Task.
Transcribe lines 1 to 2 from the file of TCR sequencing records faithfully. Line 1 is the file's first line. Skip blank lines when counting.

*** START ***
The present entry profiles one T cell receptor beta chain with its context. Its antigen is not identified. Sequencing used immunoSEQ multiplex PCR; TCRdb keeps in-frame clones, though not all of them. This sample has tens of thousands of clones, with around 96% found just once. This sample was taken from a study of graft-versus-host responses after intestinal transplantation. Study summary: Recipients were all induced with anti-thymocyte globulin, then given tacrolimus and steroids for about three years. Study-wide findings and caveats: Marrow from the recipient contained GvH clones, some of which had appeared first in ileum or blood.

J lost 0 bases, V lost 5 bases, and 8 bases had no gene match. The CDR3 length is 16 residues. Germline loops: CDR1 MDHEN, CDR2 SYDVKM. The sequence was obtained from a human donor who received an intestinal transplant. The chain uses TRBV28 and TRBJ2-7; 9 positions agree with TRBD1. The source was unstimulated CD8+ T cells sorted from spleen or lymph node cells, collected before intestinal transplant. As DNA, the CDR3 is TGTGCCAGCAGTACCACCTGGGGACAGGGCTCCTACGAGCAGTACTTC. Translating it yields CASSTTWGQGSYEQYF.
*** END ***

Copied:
The present entry profiles one T cell receptor beta chain with its context. Its antigen is not identified. Sequencing used immunoSEQ multiplex PCR; TCRdb keeps in-frame clones, though not all of them. This sample has tens of thousands of clones, with around 96% found just once. This sample was taken from a study of graft-versus-host responses after intestinal transplantation. Study summary: Recipients were all induced with anti-thymocyte globulin, then given tacrolimus and steroids for about three years. Study-wide findings and caveats: Marrow from the recipient contained GvH clones, some of which had appeared first in ileum or blood.

J lost 0 bases, V lost 5 bases, and 8 bases had no gene match. The CDR3 length is 16 residues. Germline loops: CDR1 MDHEN, CDR2 SYDVKM. The sequence was obtained from a human donor who received an intestinal transplant. The chain uses TRBV28 and TRBJ2-7; 9 positions agree with TRBD1. The source was unstimulated CD8+ T cells sorted from spleen or lymph node cells, collected before intestinal transplant. As DNA, the CDR3 is TGTGCCAGCAGTACCACCTGGGGACAGGGCTCCTACGAGCAGTACTTC. Translating it yields CASSTTWGQGSYEQYF.